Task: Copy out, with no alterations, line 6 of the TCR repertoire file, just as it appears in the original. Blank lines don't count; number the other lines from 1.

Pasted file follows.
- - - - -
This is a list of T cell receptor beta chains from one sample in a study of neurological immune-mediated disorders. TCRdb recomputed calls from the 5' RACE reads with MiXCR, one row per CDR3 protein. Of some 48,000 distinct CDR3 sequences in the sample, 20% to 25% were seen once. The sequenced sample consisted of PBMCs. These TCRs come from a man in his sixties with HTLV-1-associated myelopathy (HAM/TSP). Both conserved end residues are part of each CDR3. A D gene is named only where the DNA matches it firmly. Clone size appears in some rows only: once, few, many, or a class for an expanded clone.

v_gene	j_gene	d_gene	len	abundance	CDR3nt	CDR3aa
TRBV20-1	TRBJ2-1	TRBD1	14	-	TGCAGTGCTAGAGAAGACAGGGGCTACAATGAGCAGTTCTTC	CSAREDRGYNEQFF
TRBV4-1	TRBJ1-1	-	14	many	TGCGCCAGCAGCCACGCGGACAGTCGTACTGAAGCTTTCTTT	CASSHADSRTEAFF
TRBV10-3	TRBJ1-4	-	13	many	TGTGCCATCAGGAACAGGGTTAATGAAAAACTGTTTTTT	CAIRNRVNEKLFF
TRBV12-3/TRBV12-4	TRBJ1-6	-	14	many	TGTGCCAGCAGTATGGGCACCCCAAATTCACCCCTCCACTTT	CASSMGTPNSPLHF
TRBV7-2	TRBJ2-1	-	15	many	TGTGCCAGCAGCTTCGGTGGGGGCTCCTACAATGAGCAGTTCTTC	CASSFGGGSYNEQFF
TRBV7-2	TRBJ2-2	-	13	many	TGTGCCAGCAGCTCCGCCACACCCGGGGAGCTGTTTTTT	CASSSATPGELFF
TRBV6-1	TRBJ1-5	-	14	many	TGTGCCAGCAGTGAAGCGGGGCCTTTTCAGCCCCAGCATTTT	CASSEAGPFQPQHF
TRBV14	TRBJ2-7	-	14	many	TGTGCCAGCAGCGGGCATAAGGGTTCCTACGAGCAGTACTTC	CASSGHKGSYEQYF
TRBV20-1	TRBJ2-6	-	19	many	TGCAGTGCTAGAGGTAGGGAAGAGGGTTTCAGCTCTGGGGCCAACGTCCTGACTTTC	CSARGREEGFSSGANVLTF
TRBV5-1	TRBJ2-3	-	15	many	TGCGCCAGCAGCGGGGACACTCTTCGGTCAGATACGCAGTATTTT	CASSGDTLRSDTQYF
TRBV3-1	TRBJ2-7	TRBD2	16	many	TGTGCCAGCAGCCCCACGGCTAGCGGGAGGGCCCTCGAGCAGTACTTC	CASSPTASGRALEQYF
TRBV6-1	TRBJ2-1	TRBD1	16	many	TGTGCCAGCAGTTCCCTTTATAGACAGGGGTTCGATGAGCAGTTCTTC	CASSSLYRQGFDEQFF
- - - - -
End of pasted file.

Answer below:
TRBV12-3/TRBV12-4	TRBJ1-6	-	14	many	TGTGCCAGCAGTATGGGCACCCCAAATTCACCCCTCCACTTT	CASSMGTPNSPLHF